Alton Towers crash: Victim Joe Pugh speaks of 'horrific' collision and says he 'screamed' at people taking photographs

The 18-year-old broke both knees and lost the use of his finger, while his girlfriend had her leg amputated

Click to follow
The Independent Online

One of the teenage victims of the Alton Towers rollercoaster crash has spoken of the pain of the collision which left him with shattered kneecaps – and the shock when he realised people were taking photographs.

Joe Pugh, 18, broke both knees and lost the use of his finger when The Smiler crashed in June – while his girlfriend, Leah Washington, 17, had to have her left leg amputated above the knee. She also fractured her left hand.

Crash victim Leah Washington shares inspirational photo
Leah Washington, 17, has leg amputated after The Smiler accident
Lawyers say the Smiler ride 'may never re-open'

Joe-Pugh-(1)-web.jpg
Joe Pugh was among five people seriously injured in the incident at Alton Towers

In his first television interview since the crash, he told ITV’s This Morning that at the moment of the collision he didn't feel any pain – until he saw people in the crowd nearby taking photographs.

“I could just see this finger bleeding and this finger hanging off. I could just see knees, really,” he said.

“I was screaming because I was in pain, but it was more a mental pain than physical. I was just screaming at people to stop taking photographs. It's the day and age we're living in - people just take pictures - but you don't want them taken.”

Joe-Pugh-web.jpg
Joe Pugh talked for the first time of his injuries on This Morning

Joe and Leah, who are from Barnsley in South Yorkshire, had only been dating for a month when they went to the theme park, queuing for an hour to get on to The Smiler rollercoaster – which Joe had been on before.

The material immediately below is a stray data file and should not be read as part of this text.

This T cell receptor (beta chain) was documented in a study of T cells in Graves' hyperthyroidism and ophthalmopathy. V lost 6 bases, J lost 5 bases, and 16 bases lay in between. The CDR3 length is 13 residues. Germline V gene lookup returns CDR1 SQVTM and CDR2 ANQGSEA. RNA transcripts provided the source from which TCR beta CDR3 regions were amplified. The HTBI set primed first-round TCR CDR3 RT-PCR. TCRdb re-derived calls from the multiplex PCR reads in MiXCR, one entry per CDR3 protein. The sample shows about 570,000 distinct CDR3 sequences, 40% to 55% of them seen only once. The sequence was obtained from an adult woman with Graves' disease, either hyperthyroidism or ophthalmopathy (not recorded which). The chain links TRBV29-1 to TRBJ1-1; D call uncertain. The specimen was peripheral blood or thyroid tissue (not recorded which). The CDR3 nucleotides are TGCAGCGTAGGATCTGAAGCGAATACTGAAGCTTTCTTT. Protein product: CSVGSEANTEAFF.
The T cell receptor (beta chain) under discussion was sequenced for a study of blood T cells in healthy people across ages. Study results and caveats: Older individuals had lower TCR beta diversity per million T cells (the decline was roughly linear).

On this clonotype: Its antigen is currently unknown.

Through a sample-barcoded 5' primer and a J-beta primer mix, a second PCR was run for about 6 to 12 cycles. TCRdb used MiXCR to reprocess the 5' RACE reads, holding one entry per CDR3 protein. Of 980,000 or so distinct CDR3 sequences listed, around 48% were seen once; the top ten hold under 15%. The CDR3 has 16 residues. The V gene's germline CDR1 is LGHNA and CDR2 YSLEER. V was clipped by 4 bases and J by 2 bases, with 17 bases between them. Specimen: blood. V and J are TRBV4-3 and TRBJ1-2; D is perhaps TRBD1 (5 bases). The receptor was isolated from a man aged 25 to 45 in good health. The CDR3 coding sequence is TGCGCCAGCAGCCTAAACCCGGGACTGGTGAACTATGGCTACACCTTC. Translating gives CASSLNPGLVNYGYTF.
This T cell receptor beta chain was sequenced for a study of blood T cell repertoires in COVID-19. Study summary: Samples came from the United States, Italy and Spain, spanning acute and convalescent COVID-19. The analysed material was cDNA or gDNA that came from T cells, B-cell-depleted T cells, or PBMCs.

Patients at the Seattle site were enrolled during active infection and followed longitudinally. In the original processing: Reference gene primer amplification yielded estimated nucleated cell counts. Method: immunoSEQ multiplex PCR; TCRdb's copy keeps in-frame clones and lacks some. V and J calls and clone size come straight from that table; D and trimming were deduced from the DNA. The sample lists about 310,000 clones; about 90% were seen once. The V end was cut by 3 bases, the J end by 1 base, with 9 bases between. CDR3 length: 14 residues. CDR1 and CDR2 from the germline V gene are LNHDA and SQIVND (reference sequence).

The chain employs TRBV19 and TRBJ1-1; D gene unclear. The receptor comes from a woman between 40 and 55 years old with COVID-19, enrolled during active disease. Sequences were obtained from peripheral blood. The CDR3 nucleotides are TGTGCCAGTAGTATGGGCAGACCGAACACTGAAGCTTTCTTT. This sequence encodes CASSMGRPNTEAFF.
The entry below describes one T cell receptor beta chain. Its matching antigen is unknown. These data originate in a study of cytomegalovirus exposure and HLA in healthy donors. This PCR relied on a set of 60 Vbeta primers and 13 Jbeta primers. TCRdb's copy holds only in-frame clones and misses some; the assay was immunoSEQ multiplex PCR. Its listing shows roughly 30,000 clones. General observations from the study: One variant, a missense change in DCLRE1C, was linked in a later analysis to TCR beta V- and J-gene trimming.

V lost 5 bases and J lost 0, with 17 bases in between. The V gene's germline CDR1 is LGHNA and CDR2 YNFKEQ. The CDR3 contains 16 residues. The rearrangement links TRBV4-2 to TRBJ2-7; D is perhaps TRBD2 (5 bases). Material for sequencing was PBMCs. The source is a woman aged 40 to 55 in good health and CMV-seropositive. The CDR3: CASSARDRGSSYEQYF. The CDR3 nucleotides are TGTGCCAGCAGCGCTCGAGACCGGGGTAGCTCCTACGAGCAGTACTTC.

They got on at the front, where staff conducted several safety checks before they began their ride.

leahwash.jpg
17-year-old Leah Washington had her left leg amputated after last week's crash

“After the third check they said it was alright to go, but when they got to the top, we were stuck for about 20 minutes. And I said to Leah, “this isn’t right, this shouldn’t be happening," Joe said.

“Then a voice said over the speaker, “we are going to help you, we are experiencing some technical difficulties. Two minutes later, we just crashed.”

alton-towers-crash.jpg
An image from the scene showing one of the Smiler's crashed carriages

Joe said that in the immediate aftermath of the accident, he had “no idea what had happened”. 

“When we went round the first loop I had my hands on the front,” he said. “Then I just heard a bang and looked down and I could just see blood spattered on to the carriage. It was horrific.”

Charles Bronson sends crash victim hand-drawn card
Amputee Leah Washington 'improving' and standing up
Daniel Thorpe becomes first victim to leave hospital

At that point Joe hadn’t realised his girlfriend’s injuries were as severe as they were. “All the injuries looked the same,” he said.

Joe-Pugh-tweet.jpg
Alton Towers sent this tweet to Joe Pugh hours before he was injured in the crash